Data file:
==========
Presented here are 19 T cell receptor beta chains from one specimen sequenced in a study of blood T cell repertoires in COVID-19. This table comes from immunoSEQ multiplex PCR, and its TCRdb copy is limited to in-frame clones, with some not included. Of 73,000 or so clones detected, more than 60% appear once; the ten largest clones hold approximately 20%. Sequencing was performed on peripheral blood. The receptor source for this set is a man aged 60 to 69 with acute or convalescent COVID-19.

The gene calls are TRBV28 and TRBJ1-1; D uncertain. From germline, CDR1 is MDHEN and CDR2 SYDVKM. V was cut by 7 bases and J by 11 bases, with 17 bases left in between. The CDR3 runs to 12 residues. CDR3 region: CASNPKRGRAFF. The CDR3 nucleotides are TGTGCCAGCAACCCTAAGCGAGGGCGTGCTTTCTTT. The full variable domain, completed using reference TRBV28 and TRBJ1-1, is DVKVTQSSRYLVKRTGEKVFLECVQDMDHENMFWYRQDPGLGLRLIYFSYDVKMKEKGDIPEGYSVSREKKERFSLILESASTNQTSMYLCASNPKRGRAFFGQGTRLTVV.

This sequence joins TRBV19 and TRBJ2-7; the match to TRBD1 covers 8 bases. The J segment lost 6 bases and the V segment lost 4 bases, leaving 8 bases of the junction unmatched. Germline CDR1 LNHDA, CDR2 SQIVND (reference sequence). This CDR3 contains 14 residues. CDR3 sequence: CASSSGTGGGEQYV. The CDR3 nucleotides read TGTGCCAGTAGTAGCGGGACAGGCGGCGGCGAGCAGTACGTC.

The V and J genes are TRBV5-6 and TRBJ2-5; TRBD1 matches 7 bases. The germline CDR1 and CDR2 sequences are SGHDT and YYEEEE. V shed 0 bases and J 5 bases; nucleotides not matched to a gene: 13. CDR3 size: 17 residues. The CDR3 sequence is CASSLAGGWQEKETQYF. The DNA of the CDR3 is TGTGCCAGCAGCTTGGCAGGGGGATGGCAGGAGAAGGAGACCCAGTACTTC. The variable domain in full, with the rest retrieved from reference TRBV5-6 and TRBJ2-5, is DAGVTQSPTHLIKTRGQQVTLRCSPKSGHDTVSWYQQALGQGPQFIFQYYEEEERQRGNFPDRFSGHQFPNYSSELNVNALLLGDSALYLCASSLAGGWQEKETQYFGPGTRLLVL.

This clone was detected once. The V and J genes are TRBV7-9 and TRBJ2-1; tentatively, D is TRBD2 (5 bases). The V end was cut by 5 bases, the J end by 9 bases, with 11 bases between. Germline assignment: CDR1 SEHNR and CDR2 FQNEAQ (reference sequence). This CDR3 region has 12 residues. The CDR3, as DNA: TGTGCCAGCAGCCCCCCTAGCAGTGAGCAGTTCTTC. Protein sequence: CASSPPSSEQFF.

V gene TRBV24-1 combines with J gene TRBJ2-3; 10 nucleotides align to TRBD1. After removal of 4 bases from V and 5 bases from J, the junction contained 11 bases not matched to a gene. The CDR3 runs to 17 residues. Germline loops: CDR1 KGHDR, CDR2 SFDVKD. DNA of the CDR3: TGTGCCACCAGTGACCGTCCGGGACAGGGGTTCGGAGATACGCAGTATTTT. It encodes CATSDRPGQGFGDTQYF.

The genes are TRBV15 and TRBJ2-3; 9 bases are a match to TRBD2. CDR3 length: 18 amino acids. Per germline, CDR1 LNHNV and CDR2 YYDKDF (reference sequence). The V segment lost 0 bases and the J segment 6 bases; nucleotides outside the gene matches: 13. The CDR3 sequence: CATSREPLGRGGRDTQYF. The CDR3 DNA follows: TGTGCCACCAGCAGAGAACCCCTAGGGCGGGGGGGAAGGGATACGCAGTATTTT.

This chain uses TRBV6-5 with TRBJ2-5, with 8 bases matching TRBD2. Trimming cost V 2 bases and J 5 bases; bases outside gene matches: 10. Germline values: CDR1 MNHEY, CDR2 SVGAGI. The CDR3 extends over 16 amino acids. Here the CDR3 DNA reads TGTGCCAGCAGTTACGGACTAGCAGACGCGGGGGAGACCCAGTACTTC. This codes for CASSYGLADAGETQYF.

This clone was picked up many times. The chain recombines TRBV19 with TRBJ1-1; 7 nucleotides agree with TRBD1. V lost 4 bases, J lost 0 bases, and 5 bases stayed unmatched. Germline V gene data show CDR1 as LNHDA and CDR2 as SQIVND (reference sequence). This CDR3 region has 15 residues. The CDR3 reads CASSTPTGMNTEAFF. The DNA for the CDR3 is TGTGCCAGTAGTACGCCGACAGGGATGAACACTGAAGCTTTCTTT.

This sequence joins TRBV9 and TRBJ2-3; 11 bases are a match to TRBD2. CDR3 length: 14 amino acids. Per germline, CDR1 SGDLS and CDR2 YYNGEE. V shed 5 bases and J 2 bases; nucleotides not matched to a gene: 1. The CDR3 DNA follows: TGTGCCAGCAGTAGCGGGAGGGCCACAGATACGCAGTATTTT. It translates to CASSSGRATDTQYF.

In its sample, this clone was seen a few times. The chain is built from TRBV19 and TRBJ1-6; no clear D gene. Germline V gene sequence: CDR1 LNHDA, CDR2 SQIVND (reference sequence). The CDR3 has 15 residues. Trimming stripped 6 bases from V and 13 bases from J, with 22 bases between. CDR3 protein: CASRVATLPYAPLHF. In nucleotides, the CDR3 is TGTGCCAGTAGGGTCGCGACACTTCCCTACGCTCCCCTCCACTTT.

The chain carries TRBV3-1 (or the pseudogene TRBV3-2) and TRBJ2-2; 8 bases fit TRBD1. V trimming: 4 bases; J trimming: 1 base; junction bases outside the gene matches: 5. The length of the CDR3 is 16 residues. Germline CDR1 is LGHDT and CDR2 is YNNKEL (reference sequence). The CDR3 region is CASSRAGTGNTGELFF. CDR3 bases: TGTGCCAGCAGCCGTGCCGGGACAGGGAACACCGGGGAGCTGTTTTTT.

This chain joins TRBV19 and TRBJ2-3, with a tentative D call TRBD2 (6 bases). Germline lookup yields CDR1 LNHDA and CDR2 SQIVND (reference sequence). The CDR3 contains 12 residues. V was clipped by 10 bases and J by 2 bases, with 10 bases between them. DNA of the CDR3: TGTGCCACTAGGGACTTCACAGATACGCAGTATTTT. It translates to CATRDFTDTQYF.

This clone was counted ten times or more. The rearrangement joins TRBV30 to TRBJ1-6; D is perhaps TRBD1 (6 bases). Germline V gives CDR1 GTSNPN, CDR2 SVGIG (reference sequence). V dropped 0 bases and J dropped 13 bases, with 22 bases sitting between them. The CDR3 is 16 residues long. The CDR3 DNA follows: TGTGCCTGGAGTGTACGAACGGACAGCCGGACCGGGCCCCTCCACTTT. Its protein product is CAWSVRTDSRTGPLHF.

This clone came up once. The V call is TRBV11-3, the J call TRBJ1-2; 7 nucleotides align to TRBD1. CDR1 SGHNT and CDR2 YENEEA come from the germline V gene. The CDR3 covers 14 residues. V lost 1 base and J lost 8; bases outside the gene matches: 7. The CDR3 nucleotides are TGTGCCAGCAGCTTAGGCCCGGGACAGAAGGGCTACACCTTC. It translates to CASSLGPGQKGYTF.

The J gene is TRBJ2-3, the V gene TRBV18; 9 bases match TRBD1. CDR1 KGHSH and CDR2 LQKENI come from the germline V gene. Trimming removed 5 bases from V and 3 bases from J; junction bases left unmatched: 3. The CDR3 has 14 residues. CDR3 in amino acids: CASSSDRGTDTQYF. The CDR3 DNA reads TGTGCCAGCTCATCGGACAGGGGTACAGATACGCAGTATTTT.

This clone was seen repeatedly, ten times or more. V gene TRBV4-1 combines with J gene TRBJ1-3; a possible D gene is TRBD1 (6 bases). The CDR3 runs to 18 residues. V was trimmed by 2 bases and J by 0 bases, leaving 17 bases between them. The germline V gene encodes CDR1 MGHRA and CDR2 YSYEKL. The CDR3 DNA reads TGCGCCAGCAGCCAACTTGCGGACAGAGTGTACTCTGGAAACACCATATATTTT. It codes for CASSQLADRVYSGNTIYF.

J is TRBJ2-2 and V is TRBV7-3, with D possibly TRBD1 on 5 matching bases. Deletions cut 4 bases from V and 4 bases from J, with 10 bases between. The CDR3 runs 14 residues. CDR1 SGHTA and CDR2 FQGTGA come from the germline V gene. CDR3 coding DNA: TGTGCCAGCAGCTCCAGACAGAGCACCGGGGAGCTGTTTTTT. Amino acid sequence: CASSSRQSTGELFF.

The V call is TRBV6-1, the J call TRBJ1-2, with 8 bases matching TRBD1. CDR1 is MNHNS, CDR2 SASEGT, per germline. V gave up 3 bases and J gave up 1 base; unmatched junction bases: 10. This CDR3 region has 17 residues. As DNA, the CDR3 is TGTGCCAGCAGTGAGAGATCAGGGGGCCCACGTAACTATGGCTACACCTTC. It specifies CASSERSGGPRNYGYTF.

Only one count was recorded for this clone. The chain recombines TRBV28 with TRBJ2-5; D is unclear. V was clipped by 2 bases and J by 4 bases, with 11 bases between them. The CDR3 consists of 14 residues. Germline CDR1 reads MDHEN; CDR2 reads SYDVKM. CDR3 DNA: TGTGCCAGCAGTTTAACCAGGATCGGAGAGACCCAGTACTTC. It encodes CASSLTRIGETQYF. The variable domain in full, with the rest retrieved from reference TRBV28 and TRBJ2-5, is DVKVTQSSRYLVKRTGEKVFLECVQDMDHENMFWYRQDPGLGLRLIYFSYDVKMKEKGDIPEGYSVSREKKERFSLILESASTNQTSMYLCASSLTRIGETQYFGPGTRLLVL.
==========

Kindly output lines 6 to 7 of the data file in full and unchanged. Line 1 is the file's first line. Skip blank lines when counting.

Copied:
V gene TRBV24-1 combines with J gene TRBJ2-3; 10 nucleotides align to TRBD1. After removal of 4 bases from V and 5 bases from J, the junction contained 11 bases not matched to a gene. The CDR3 runs to 17 residues. Germline loops: CDR1 KGHDR, CDR2 SFDVKD. DNA of the CDR3: TGTGCCACCAGTGACCGTCCGGGACAGGGGTTCGGAGATACGCAGTATTTT. It encodes CATSDRPGQGFGDTQYF.

The genes are TRBV15 and TRBJ2-3; 9 bases are a match to TRBD2. CDR3 length: 18 amino acids. Per germline, CDR1 LNHNV and CDR2 YYDKDF (reference sequence). The V segment lost 0 bases and the J segment 6 bases; nucleotides outside the gene matches: 13. The CDR3 sequence: CATSREPLGRGGRDTQYF. The CDR3 DNA follows: TGTGCCACCAGCAGAGAACCCCTAGGGCGGGGGGGAAGGGATACGCAGTATTTT.